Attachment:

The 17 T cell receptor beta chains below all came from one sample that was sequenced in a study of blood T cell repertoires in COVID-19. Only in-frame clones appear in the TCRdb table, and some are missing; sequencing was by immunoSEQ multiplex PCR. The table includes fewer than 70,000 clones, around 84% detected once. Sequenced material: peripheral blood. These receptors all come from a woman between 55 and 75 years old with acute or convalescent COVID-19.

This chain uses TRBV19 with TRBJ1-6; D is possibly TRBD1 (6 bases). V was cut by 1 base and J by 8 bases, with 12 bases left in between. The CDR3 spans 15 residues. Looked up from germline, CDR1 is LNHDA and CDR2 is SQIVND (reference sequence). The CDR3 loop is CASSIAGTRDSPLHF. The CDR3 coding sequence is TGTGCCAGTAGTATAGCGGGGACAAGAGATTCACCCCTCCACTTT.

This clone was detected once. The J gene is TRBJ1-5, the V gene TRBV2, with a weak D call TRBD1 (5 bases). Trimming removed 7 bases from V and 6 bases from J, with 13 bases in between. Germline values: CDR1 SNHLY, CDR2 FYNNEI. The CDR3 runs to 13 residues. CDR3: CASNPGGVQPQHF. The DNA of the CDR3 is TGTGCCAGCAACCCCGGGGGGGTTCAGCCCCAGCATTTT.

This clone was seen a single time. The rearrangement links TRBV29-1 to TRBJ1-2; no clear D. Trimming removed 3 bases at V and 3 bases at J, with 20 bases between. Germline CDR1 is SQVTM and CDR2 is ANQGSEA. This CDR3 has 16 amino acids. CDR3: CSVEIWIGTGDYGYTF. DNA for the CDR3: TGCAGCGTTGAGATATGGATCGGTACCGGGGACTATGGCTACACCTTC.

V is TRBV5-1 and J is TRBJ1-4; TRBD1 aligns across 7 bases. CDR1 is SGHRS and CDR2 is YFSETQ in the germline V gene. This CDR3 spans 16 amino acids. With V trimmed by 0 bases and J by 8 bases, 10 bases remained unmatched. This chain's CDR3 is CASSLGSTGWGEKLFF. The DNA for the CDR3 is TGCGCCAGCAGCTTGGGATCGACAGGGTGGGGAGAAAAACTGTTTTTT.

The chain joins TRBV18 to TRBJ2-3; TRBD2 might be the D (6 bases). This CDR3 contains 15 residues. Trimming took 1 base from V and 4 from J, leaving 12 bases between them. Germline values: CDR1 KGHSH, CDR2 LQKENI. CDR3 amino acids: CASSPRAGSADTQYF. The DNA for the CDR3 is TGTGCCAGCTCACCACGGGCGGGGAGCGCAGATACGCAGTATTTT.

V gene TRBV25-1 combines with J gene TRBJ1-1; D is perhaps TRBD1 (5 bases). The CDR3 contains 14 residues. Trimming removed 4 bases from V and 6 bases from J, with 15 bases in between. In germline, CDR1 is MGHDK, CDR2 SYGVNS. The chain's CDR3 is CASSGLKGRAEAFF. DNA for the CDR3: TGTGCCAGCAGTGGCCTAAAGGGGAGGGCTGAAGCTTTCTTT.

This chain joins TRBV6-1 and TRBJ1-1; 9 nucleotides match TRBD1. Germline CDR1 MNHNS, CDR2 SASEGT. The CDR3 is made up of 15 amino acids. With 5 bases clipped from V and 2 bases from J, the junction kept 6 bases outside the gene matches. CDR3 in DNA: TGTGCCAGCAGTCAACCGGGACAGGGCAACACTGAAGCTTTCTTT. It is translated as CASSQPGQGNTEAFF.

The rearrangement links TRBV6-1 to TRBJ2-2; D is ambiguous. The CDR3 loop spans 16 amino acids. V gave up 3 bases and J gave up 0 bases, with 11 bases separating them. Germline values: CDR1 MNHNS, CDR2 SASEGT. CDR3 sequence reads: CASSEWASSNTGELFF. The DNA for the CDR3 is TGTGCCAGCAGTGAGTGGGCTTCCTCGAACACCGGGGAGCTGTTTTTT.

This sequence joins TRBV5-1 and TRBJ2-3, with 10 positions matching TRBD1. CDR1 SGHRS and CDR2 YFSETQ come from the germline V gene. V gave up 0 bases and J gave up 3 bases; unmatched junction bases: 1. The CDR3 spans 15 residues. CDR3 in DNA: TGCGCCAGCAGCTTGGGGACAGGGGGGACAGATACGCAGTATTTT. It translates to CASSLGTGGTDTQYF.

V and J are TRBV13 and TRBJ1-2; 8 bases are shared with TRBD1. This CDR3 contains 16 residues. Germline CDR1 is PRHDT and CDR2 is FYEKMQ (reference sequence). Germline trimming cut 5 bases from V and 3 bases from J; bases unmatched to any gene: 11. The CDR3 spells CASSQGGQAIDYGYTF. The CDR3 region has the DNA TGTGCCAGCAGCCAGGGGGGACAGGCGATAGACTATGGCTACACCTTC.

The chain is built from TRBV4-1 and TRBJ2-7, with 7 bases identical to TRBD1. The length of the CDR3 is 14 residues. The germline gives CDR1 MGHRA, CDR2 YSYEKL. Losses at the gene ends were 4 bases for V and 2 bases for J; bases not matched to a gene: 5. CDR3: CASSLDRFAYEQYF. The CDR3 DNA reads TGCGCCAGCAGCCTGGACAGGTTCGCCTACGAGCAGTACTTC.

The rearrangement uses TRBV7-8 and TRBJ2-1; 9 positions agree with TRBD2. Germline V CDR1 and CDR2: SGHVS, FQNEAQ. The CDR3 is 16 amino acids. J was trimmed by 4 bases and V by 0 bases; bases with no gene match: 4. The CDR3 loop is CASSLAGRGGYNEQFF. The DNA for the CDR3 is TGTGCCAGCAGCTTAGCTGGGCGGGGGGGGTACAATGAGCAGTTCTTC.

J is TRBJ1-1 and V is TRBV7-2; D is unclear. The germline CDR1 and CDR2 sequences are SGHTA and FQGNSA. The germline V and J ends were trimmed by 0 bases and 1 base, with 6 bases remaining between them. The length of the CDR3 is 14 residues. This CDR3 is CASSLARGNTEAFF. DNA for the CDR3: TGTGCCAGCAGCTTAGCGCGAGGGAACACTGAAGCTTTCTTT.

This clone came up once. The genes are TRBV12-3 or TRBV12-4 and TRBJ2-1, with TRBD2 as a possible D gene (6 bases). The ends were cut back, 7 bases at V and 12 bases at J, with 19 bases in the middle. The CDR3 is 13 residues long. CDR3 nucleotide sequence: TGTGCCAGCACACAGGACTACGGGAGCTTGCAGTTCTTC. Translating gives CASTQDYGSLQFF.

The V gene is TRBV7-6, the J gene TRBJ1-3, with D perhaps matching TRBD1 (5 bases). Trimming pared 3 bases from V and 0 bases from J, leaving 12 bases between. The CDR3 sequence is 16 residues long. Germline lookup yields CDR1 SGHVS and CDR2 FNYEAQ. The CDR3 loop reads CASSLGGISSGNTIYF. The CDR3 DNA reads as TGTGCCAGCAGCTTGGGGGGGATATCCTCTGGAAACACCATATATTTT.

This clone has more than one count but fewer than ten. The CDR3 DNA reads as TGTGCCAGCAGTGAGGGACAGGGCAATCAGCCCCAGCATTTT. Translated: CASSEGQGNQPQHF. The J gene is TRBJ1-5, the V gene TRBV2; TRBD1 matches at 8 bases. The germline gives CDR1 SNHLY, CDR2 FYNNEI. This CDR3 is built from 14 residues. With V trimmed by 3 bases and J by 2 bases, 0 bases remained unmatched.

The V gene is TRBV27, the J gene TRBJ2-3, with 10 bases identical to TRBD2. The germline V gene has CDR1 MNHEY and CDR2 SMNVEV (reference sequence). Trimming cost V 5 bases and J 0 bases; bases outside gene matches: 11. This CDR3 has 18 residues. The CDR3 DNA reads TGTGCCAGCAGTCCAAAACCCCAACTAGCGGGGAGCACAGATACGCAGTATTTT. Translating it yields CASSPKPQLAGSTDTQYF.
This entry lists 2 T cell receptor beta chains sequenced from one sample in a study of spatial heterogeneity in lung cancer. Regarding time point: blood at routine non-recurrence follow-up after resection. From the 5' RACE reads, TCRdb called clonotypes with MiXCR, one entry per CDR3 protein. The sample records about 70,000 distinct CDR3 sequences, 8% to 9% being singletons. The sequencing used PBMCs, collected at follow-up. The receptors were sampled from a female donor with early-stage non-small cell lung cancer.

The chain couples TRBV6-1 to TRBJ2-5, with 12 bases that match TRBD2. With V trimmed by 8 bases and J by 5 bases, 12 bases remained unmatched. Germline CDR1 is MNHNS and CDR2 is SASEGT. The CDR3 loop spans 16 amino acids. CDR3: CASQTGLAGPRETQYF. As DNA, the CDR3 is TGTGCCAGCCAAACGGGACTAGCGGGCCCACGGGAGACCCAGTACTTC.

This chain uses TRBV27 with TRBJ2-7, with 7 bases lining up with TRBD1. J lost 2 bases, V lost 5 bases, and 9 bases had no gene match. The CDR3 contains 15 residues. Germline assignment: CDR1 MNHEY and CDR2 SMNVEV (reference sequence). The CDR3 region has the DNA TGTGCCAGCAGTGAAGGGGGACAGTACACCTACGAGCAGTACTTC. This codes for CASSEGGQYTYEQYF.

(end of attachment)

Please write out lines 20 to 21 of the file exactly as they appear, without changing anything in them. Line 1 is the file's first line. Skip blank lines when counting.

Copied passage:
The chain couples TRBV6-1 to TRBJ2-5, with 12 bases that match TRBD2. With V trimmed by 8 bases and J by 5 bases, 12 bases remained unmatched. Germline CDR1 is MNHNS and CDR2 is SASEGT. The CDR3 loop spans 16 amino acids. CDR3: CASQTGLAGPRETQYF. As DNA, the CDR3 is TGTGCCAGCCAAACGGGACTAGCGGGCCCACGGGAGACCCAGTACTTC.

This chain uses TRBV27 with TRBJ2-7, with 7 bases lining up with TRBD1. J lost 2 bases, V lost 5 bases, and 9 bases had no gene match. The CDR3 contains 15 residues. Germline assignment: CDR1 MNHEY and CDR2 SMNVEV (reference sequence). The CDR3 region has the DNA TGTGCCAGCAGTGAAGGGGGACAGTACACCTACGAGCAGTACTTC. This codes for CASSEGGQYTYEQYF.